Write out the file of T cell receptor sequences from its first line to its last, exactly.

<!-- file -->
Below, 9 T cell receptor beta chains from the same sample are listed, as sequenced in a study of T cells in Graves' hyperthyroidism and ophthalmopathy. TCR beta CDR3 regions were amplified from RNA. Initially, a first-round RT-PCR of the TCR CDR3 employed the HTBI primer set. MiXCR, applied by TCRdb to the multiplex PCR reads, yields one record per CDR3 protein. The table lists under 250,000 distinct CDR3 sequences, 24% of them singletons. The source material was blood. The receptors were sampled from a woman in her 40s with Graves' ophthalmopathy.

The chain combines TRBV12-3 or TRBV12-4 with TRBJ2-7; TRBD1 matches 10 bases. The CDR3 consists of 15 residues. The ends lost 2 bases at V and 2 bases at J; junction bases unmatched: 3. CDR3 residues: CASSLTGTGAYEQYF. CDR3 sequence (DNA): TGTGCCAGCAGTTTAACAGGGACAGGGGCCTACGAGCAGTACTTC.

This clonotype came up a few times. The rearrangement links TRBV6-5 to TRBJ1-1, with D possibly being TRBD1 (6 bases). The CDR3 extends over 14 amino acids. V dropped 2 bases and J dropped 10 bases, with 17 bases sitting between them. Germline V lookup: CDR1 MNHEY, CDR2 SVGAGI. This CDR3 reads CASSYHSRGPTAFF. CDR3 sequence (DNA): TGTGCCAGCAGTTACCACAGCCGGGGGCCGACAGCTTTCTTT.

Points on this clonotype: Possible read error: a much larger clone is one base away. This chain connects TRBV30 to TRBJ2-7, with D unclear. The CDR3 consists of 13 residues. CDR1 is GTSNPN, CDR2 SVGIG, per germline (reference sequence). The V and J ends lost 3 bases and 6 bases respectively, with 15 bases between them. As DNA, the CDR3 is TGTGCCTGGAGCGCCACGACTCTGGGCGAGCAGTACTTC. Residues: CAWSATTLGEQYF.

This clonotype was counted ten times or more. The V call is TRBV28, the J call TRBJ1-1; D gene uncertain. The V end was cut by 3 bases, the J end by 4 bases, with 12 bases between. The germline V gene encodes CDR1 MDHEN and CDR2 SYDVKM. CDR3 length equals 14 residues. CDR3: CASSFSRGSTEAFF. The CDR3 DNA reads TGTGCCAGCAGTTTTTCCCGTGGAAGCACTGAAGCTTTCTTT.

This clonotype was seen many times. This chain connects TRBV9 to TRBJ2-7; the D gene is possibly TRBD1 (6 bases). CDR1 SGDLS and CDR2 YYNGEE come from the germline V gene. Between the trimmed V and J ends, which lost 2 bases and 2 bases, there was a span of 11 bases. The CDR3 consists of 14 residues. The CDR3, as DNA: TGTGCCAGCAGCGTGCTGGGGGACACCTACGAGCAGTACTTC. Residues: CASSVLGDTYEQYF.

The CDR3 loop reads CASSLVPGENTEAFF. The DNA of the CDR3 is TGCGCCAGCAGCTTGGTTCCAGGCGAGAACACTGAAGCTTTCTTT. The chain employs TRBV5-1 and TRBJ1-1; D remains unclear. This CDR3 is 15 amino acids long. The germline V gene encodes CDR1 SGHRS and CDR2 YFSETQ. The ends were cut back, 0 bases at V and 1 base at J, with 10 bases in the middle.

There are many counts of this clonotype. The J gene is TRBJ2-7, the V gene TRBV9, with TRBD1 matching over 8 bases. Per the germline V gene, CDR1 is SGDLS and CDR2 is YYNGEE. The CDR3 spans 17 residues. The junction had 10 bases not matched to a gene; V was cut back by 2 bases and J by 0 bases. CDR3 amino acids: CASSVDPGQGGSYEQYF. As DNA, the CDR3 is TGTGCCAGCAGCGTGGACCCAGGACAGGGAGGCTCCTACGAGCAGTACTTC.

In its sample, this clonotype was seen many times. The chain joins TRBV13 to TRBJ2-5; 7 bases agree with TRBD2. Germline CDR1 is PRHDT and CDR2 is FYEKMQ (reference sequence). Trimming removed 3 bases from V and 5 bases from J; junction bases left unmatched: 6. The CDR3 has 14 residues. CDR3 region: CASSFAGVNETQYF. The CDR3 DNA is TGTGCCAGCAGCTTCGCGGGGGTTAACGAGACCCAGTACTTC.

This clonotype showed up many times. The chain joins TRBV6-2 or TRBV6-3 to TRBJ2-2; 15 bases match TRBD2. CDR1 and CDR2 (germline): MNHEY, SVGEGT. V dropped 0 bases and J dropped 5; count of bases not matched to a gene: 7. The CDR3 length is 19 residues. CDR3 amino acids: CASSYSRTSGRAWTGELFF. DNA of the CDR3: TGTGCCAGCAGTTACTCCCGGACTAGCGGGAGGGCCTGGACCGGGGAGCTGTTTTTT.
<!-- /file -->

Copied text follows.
Below, 9 T cell receptor beta chains from the same sample are listed, as sequenced in a study of T cells in Graves' hyperthyroidism and ophthalmopathy. TCR beta CDR3 regions were amplified from RNA. Initially, a first-round RT-PCR of the TCR CDR3 employed the HTBI primer set. MiXCR, applied by TCRdb to the multiplex PCR reads, yields one record per CDR3 protein. The table lists under 250,000 distinct CDR3 sequences, 24% of them singletons. The source material was blood. The receptors were sampled from a woman in her 40s with Graves' ophthalmopathy.

The chain combines TRBV12-3 or TRBV12-4 with TRBJ2-7; TRBD1 matches 10 bases. The CDR3 consists of 15 residues. The ends lost 2 bases at V and 2 bases at J; junction bases unmatched: 3. CDR3 residues: CASSLTGTGAYEQYF. CDR3 sequence (DNA): TGTGCCAGCAGTTTAACAGGGACAGGGGCCTACGAGCAGTACTTC.

This clonotype came up a few times. The rearrangement links TRBV6-5 to TRBJ1-1, with D possibly being TRBD1 (6 bases). The CDR3 extends over 14 amino acids. V dropped 2 bases and J dropped 10 bases, with 17 bases sitting between them. Germline V lookup: CDR1 MNHEY, CDR2 SVGAGI. This CDR3 reads CASSYHSRGPTAFF. CDR3 sequence (DNA): TGTGCCAGCAGTTACCACAGCCGGGGGCCGACAGCTTTCTTT.

Points on this clonotype: Possible read error: a much larger clone is one base away. This chain connects TRBV30 to TRBJ2-7, with D unclear. The CDR3 consists of 13 residues. CDR1 is GTSNPN, CDR2 SVGIG, per germline (reference sequence). The V and J ends lost 3 bases and 6 bases respectively, with 15 bases between them. As DNA, the CDR3 is TGTGCCTGGAGCGCCACGACTCTGGGCGAGCAGTACTTC. Residues: CAWSATTLGEQYF.

This clonotype was counted ten times or more. The V call is TRBV28, the J call TRBJ1-1; D gene uncertain. The V end was cut by 3 bases, the J end by 4 bases, with 12 bases between. The germline V gene encodes CDR1 MDHEN and CDR2 SYDVKM. CDR3 length equals 14 residues. CDR3: CASSFSRGSTEAFF. The CDR3 DNA reads TGTGCCAGCAGTTTTTCCCGTGGAAGCACTGAAGCTTTCTTT.

This clonotype was seen many times. This chain connects TRBV9 to TRBJ2-7; the D gene is possibly TRBD1 (6 bases). CDR1 SGDLS and CDR2 YYNGEE come from the germline V gene. Between the trimmed V and J ends, which lost 2 bases and 2 bases, there was a span of 11 bases. The CDR3 consists of 14 residues. The CDR3, as DNA: TGTGCCAGCAGCGTGCTGGGGGACACCTACGAGCAGTACTTC. Residues: CASSVLGDTYEQYF.

The CDR3 loop reads CASSLVPGENTEAFF. The DNA of the CDR3 is TGCGCCAGCAGCTTGGTTCCAGGCGAGAACACTGAAGCTTTCTTT. The chain employs TRBV5-1 and TRBJ1-1; D remains unclear. This CDR3 is 15 amino acids long. The germline V gene encodes CDR1 SGHRS and CDR2 YFSETQ. The ends were cut back, 0 bases at V and 1 base at J, with 10 bases in the middle.

There are many counts of this clonotype. The J gene is TRBJ2-7, the V gene TRBV9, with TRBD1 matching over 8 bases. Per the germline V gene, CDR1 is SGDLS and CDR2 is YYNGEE. The CDR3 spans 17 residues. The junction had 10 bases not matched to a gene; V was cut back by 2 bases and J by 0 bases. CDR3 amino acids: CASSVDPGQGGSYEQYF. As DNA, the CDR3 is TGTGCCAGCAGCGTGGACCCAGGACAGGGAGGCTCCTACGAGCAGTACTTC.

In its sample, this clonotype was seen many times. The chain joins TRBV13 to TRBJ2-5; 7 bases agree with TRBD2. Germline CDR1 is PRHDT and CDR2 is FYEKMQ (reference sequence). Trimming removed 3 bases from V and 5 bases from J; junction bases left unmatched: 6. The CDR3 has 14 residues. CDR3 region: CASSFAGVNETQYF. The CDR3 DNA is TGTGCCAGCAGCTTCGCGGGGGTTAACGAGACCCAGTACTTC.

This clonotype showed up many times. The chain joins TRBV6-2 or TRBV6-3 to TRBJ2-2; 15 bases match TRBD2. CDR1 and CDR2 (germline): MNHEY, SVGEGT. V dropped 0 bases and J dropped 5; count of bases not matched to a gene: 7. The CDR3 length is 19 residues. CDR3 amino acids: CASSYSRTSGRAWTGELFF. DNA of the CDR3: TGTGCCAGCAGTTACTCCCGGACTAGCGGGAGGGCCTGGACCGGGGAGCTGTTTTTT.